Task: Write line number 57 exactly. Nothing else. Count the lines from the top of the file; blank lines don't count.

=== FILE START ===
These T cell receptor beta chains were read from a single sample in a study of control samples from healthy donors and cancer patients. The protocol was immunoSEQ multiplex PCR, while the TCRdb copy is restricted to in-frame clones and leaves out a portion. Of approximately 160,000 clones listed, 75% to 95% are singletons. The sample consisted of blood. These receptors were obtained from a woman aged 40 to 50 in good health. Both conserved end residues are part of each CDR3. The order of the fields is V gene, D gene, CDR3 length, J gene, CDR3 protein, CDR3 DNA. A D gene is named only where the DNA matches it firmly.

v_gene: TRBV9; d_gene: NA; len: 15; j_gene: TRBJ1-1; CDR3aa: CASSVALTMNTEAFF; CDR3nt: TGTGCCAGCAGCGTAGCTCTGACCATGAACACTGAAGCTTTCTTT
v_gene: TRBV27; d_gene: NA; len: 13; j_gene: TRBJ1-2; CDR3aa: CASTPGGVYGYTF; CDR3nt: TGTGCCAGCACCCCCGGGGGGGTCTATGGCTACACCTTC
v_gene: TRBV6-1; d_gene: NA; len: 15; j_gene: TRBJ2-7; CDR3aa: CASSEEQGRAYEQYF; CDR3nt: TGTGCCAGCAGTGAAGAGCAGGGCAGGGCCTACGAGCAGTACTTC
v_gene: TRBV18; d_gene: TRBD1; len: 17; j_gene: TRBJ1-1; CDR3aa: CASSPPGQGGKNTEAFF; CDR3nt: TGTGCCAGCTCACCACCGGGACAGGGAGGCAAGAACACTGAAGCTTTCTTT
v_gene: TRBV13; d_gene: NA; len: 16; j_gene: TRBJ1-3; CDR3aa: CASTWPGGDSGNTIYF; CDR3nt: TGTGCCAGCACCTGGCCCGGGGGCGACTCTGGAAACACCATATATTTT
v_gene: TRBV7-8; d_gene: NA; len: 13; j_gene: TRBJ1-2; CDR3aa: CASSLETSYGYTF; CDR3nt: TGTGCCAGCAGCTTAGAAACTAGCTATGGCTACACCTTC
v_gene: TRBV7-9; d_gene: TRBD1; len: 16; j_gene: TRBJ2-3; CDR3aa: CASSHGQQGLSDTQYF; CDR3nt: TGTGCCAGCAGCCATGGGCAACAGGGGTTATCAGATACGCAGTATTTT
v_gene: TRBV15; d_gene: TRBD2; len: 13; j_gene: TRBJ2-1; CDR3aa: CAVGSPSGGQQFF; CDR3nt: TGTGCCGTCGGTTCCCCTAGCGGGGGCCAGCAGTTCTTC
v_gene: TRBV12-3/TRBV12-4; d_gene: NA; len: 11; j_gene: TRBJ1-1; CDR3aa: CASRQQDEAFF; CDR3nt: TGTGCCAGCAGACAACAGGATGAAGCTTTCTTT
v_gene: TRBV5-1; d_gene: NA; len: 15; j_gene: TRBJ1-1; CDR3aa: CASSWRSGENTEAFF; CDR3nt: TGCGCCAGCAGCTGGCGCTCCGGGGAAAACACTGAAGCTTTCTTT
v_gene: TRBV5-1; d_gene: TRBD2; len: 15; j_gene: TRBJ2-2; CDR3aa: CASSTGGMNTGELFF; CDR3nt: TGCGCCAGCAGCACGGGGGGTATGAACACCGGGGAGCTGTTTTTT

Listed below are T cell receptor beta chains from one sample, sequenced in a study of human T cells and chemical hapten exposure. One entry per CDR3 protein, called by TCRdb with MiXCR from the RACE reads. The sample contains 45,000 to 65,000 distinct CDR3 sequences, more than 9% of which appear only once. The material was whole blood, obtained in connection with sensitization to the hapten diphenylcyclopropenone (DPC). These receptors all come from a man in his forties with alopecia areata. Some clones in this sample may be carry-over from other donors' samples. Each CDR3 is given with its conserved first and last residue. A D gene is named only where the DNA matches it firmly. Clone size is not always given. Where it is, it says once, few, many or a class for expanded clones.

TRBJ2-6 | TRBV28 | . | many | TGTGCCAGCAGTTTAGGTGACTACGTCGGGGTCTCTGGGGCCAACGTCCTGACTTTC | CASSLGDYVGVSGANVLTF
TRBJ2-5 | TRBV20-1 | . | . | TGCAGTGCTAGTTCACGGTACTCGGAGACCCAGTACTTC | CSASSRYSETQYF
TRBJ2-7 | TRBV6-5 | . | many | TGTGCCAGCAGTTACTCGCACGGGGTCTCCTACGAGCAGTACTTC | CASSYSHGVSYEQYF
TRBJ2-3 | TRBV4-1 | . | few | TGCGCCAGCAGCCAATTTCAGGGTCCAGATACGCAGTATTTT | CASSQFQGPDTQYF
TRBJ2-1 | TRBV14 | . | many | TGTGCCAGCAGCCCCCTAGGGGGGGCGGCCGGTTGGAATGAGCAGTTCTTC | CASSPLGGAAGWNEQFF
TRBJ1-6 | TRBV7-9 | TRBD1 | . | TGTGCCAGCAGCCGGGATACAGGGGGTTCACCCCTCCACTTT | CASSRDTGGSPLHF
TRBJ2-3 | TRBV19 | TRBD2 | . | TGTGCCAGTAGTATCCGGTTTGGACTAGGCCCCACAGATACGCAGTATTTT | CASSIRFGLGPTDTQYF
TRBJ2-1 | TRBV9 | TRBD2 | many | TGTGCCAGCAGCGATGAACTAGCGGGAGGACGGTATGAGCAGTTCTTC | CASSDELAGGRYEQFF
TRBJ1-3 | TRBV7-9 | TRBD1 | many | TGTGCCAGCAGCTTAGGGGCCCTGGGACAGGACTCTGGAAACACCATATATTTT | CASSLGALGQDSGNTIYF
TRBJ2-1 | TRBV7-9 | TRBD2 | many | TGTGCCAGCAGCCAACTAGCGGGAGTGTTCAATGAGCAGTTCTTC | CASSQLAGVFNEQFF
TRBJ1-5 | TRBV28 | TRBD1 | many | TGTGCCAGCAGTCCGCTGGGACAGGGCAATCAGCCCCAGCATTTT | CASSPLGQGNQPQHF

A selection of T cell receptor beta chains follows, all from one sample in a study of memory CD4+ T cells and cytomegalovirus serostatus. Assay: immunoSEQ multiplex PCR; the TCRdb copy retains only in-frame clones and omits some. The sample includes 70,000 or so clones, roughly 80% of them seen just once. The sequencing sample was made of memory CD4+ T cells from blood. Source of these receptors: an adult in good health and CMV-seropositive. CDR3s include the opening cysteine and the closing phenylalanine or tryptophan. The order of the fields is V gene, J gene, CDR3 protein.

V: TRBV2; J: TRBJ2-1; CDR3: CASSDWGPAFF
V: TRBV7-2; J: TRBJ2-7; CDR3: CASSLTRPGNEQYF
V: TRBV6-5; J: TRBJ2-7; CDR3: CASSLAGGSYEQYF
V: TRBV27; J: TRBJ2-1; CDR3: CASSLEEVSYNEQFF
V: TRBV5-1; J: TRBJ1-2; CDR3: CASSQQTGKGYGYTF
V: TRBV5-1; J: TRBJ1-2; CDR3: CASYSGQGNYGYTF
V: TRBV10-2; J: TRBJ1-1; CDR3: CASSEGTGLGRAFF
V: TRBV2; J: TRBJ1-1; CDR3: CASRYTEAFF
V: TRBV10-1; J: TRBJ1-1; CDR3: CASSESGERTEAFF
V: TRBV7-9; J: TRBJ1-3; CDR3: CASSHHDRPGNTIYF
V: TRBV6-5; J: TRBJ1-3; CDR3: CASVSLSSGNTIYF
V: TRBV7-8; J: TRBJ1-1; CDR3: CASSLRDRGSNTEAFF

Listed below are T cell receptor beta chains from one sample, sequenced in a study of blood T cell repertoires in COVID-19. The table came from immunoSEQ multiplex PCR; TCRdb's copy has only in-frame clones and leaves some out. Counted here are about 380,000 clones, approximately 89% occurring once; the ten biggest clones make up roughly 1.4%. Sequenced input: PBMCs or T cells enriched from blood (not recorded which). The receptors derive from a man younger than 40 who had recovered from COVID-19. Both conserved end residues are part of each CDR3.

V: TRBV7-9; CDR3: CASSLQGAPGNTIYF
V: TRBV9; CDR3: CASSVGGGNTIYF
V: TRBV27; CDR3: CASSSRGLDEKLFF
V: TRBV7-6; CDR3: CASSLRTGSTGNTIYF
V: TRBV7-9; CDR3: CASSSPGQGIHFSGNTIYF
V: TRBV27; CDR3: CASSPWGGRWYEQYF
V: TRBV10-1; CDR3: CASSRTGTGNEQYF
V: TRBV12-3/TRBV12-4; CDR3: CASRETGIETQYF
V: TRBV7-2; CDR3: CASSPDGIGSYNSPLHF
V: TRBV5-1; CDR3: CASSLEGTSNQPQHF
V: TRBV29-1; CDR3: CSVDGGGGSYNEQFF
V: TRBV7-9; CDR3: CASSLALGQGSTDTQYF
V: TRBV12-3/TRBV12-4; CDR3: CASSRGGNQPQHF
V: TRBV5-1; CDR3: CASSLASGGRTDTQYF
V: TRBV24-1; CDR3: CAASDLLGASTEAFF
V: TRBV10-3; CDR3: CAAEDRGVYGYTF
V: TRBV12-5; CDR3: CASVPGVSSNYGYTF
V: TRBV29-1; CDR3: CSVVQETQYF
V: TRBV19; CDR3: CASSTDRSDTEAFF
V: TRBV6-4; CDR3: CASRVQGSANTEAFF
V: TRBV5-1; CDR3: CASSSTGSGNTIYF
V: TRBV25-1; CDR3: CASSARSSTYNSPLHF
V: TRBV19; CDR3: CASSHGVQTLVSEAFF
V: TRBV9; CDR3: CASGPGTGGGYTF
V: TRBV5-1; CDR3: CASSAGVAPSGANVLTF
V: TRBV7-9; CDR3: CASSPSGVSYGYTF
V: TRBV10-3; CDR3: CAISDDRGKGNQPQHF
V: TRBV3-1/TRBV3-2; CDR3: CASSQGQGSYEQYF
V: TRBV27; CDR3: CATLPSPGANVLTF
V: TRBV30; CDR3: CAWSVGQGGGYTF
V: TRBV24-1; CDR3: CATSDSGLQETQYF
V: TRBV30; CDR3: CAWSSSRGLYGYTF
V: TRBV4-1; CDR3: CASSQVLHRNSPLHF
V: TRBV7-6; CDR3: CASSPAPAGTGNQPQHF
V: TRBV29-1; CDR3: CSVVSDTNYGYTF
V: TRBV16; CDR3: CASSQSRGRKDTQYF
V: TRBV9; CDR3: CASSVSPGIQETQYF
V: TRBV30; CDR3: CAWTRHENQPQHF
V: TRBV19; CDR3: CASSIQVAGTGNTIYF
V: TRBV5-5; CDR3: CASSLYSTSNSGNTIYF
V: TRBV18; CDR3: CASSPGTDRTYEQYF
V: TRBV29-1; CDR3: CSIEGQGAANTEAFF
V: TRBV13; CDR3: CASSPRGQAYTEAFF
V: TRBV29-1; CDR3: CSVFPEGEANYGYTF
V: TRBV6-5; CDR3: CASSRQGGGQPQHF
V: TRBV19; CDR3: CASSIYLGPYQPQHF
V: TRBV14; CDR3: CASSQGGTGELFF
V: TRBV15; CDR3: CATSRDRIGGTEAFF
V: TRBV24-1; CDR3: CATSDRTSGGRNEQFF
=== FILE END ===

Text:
V: TRBV19; CDR3: CASSTDRSDTEAFF